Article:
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The Outer Worlds review: Fall deeply into the best Fallout-like game in years

Added 10-22-19 09:10:03am EST - “It's not perfect. It's not for everyone. But it's probably for you.” -


Posted By TheNewsCommenter: From “The Outer Worlds review: Fall deeply into the best Fallout-like game in years”. Below is an excerpt from the article.

Fallout Worlds is one of the best... ahem, sorry, I keep slipping with the name. This week's The Outer Worlds is a brand-new game, set in a brand-new universe, but in nearly every way that counts, it's a Fallout game.

For one, the team at Outer Worlds creators Obsidian Entertainment includes team members from the original Fallout's development. That team later stretched its "3D Fallout" wings in 2010 by making the revered Fallout: New Vegas. So much pedigree, plus a late-2018 trailer that looked Fallout as all get-out, set serious expectations for this week's game launch on Windows 10, Xbox One, and PlayStation 4.

Even if you were to start playing Outer Worlds oblivious to those facts, you wouldn't need long to feel a sense of déjà vu. The Bethesda series' trappings, for one, are all over this offline, single-player Obsidian game. Create a character with a wide range of combat and non-combat ratings—and make tough decisions on which of those abilities to spend the most points on. Then dive into a first-person RPG where the game teases a ridiculous number of options and strategies to proceed.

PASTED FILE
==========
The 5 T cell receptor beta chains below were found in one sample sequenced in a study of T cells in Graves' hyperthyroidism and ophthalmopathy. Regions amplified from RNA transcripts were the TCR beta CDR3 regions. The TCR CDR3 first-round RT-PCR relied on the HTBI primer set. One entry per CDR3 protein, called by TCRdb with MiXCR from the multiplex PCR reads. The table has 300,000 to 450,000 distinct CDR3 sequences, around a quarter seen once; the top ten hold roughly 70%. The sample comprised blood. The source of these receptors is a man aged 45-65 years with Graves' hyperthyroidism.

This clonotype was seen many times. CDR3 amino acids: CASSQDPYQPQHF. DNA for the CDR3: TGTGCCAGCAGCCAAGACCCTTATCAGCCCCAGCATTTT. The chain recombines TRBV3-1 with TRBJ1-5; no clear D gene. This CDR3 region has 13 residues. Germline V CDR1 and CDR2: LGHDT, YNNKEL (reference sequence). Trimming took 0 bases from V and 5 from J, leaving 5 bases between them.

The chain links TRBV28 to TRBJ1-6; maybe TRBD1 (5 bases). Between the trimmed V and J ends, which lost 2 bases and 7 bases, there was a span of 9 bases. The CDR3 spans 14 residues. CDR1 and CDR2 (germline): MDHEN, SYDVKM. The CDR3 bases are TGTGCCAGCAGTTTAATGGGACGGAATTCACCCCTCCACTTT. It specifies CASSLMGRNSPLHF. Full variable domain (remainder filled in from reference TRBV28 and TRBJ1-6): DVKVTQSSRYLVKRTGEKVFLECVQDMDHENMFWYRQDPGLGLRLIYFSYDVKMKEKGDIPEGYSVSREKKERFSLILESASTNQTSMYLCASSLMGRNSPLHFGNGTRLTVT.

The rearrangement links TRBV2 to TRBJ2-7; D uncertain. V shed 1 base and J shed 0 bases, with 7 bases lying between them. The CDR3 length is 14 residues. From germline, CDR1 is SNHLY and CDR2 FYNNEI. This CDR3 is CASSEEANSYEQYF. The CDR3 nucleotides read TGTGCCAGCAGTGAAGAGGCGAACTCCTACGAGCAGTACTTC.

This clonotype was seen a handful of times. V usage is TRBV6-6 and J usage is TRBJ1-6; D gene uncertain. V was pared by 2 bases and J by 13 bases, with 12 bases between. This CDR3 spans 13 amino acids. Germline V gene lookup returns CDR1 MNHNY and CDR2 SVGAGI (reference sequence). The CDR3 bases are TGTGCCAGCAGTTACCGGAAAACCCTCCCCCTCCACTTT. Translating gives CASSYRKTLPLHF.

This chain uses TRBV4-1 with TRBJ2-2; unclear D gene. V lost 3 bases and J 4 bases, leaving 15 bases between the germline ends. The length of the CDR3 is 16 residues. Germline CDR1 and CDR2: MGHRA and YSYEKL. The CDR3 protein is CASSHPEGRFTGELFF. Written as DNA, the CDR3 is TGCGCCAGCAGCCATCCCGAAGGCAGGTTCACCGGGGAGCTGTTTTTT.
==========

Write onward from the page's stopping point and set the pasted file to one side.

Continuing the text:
Want to be a goodie two-shoes? Follow quests' orders and avoid combat. Want to raise hell? Ignore your stated objectives, kill anything that annoys you, and pick up useful weapons, items, and keys that still somehow get you to the end. In either case, expect a ton of characters in a ton of cities to offer a ton of dialogue.

On paper, that above description should've been 2015's Fallout 4. But opinions on that game were divided, and I counted among our staff's most disappointed players. Its plot dragged with boring characters and unclear momentum. Its world looked chunky, repetitive, and ugly—and not in an "it's the apocalypse" way, either. The world was redundant. Its "settlement" system required too much investment with too little payoff. For every blip of surprise, excitement, and power armor, so much of the package otherwise felt flat.


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